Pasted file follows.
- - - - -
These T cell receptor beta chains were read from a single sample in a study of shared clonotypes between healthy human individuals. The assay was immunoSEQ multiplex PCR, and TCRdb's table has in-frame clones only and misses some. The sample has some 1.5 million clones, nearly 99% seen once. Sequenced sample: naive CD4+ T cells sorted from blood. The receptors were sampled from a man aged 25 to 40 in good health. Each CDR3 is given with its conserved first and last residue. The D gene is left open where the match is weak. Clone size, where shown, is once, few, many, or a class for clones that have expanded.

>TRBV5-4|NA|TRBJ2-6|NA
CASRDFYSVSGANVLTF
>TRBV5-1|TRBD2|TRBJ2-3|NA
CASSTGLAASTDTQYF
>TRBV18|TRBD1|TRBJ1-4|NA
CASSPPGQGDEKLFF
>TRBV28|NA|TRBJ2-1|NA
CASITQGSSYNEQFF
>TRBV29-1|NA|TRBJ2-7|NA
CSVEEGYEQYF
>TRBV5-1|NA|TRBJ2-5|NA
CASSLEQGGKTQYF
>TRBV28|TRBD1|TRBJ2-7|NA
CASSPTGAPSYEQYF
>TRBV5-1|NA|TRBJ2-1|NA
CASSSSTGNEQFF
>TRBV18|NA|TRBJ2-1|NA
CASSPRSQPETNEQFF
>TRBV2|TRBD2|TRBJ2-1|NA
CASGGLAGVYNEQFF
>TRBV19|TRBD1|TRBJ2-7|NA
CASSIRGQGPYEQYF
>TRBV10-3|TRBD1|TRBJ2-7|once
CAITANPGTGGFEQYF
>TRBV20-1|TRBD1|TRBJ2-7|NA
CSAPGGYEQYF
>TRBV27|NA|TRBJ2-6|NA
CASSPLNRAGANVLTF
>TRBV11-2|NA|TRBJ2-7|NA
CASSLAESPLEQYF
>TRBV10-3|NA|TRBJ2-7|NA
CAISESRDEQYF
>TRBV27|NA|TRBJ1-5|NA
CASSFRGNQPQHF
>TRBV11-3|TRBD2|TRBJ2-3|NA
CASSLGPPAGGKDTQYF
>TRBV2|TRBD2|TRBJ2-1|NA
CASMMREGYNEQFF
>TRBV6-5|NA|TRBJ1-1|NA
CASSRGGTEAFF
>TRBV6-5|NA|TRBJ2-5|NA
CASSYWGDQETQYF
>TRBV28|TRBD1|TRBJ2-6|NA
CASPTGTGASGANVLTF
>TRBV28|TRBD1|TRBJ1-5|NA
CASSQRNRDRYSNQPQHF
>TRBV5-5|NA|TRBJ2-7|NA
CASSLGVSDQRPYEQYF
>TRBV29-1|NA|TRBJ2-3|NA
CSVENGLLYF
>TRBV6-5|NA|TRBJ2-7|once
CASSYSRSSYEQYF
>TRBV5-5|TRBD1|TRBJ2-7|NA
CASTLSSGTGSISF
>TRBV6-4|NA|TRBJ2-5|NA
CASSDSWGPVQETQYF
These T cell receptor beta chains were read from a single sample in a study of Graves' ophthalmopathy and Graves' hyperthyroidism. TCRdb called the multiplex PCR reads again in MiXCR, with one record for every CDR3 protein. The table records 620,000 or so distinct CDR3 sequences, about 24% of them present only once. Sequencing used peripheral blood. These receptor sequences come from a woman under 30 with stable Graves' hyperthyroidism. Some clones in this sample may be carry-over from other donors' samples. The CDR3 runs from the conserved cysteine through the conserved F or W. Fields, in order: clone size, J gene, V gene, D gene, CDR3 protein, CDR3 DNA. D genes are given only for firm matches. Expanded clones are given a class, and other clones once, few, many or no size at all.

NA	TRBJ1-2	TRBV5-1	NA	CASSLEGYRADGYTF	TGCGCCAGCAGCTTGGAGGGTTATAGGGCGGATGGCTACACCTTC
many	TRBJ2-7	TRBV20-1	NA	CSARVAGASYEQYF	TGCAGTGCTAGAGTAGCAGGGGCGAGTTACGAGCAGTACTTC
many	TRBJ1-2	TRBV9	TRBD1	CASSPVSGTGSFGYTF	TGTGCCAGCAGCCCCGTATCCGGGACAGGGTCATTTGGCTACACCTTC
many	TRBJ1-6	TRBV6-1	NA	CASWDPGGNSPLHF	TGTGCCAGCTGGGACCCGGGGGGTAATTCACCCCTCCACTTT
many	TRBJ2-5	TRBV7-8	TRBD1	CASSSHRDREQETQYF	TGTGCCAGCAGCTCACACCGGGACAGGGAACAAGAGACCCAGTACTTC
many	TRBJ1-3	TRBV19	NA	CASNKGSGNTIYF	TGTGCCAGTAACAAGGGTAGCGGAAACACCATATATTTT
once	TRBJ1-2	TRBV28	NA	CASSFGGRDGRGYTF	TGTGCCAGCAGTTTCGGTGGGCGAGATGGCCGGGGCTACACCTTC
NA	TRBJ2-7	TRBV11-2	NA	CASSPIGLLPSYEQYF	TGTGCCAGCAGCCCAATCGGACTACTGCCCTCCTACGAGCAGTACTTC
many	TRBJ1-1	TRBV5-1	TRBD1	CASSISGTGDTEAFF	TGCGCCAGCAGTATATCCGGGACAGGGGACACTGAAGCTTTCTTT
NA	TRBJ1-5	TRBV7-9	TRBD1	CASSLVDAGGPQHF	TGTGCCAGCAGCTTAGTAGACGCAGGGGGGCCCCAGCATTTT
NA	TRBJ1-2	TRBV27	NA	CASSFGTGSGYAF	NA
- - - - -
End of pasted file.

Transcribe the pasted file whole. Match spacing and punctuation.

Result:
These T cell receptor beta chains were read from a single sample in a study of shared clonotypes between healthy human individuals. The assay was immunoSEQ multiplex PCR, and TCRdb's table has in-frame clones only and misses some. The sample has some 1.5 million clones, nearly 99% seen once. Sequenced sample: naive CD4+ T cells sorted from blood. The receptors were sampled from a man aged 25 to 40 in good health. Each CDR3 is given with its conserved first and last residue. The D gene is left open where the match is weak. Clone size, where shown, is once, few, many, or a class for clones that have expanded.

>TRBV5-4|NA|TRBJ2-6|NA
CASRDFYSVSGANVLTF
>TRBV5-1|TRBD2|TRBJ2-3|NA
CASSTGLAASTDTQYF
>TRBV18|TRBD1|TRBJ1-4|NA
CASSPPGQGDEKLFF
>TRBV28|NA|TRBJ2-1|NA
CASITQGSSYNEQFF
>TRBV29-1|NA|TRBJ2-7|NA
CSVEEGYEQYF
>TRBV5-1|NA|TRBJ2-5|NA
CASSLEQGGKTQYF
>TRBV28|TRBD1|TRBJ2-7|NA
CASSPTGAPSYEQYF
>TRBV5-1|NA|TRBJ2-1|NA
CASSSSTGNEQFF
>TRBV18|NA|TRBJ2-1|NA
CASSPRSQPETNEQFF
>TRBV2|TRBD2|TRBJ2-1|NA
CASGGLAGVYNEQFF
>TRBV19|TRBD1|TRBJ2-7|NA
CASSIRGQGPYEQYF
>TRBV10-3|TRBD1|TRBJ2-7|once
CAITANPGTGGFEQYF
>TRBV20-1|TRBD1|TRBJ2-7|NA
CSAPGGYEQYF
>TRBV27|NA|TRBJ2-6|NA
CASSPLNRAGANVLTF
>TRBV11-2|NA|TRBJ2-7|NA
CASSLAESPLEQYF
>TRBV10-3|NA|TRBJ2-7|NA
CAISESRDEQYF
>TRBV27|NA|TRBJ1-5|NA
CASSFRGNQPQHF
>TRBV11-3|TRBD2|TRBJ2-3|NA
CASSLGPPAGGKDTQYF
>TRBV2|TRBD2|TRBJ2-1|NA
CASMMREGYNEQFF
>TRBV6-5|NA|TRBJ1-1|NA
CASSRGGTEAFF
>TRBV6-5|NA|TRBJ2-5|NA
CASSYWGDQETQYF
>TRBV28|TRBD1|TRBJ2-6|NA
CASPTGTGASGANVLTF
>TRBV28|TRBD1|TRBJ1-5|NA
CASSQRNRDRYSNQPQHF
>TRBV5-5|NA|TRBJ2-7|NA
CASSLGVSDQRPYEQYF
>TRBV29-1|NA|TRBJ2-3|NA
CSVENGLLYF
>TRBV6-5|NA|TRBJ2-7|once
CASSYSRSSYEQYF
>TRBV5-5|TRBD1|TRBJ2-7|NA
CASTLSSGTGSISF
>TRBV6-4|NA|TRBJ2-5|NA
CASSDSWGPVQETQYF
These T cell receptor beta chains were read from a single sample in a study of Graves' ophthalmopathy and Graves' hyperthyroidism. TCRdb called the multiplex PCR reads again in MiXCR, with one record for every CDR3 protein. The table records 620,000 or so distinct CDR3 sequences, about 24% of them present only once. Sequencing used peripheral blood. These receptor sequences come from a woman under 30 with stable Graves' hyperthyroidism. Some clones in this sample may be carry-over from other donors' samples. The CDR3 runs from the conserved cysteine through the conserved F or W. Fields, in order: clone size, J gene, V gene, D gene, CDR3 protein, CDR3 DNA. D genes are given only for firm matches. Expanded clones are given a class, and other clones once, few, many or no size at all.

NA	TRBJ1-2	TRBV5-1	NA	CASSLEGYRADGYTF	TGCGCCAGCAGCTTGGAGGGTTATAGGGCGGATGGCTACACCTTC
many	TRBJ2-7	TRBV20-1	NA	CSARVAGASYEQYF	TGCAGTGCTAGAGTAGCAGGGGCGAGTTACGAGCAGTACTTC
many	TRBJ1-2	TRBV9	TRBD1	CASSPVSGTGSFGYTF	TGTGCCAGCAGCCCCGTATCCGGGACAGGGTCATTTGGCTACACCTTC
many	TRBJ1-6	TRBV6-1	NA	CASWDPGGNSPLHF	TGTGCCAGCTGGGACCCGGGGGGTAATTCACCCCTCCACTTT
many	TRBJ2-5	TRBV7-8	TRBD1	CASSSHRDREQETQYF	TGTGCCAGCAGCTCACACCGGGACAGGGAACAAGAGACCCAGTACTTC
many	TRBJ1-3	TRBV19	NA	CASNKGSGNTIYF	TGTGCCAGTAACAAGGGTAGCGGAAACACCATATATTTT
once	TRBJ1-2	TRBV28	NA	CASSFGGRDGRGYTF	TGTGCCAGCAGTTTCGGTGGGCGAGATGGCCGGGGCTACACCTTC
NA	TRBJ2-7	TRBV11-2	NA	CASSPIGLLPSYEQYF	TGTGCCAGCAGCCCAATCGGACTACTGCCCTCCTACGAGCAGTACTTC
many	TRBJ1-1	TRBV5-1	TRBD1	CASSISGTGDTEAFF	TGCGCCAGCAGTATATCCGGGACAGGGGACACTGAAGCTTTCTTT
NA	TRBJ1-5	TRBV7-9	TRBD1	CASSLVDAGGPQHF	TGTGCCAGCAGCTTAGTAGACGCAGGGGGGCCCCAGCATTTT
NA	TRBJ1-2	TRBV27	NA	CASSFGTGSGYAF	NA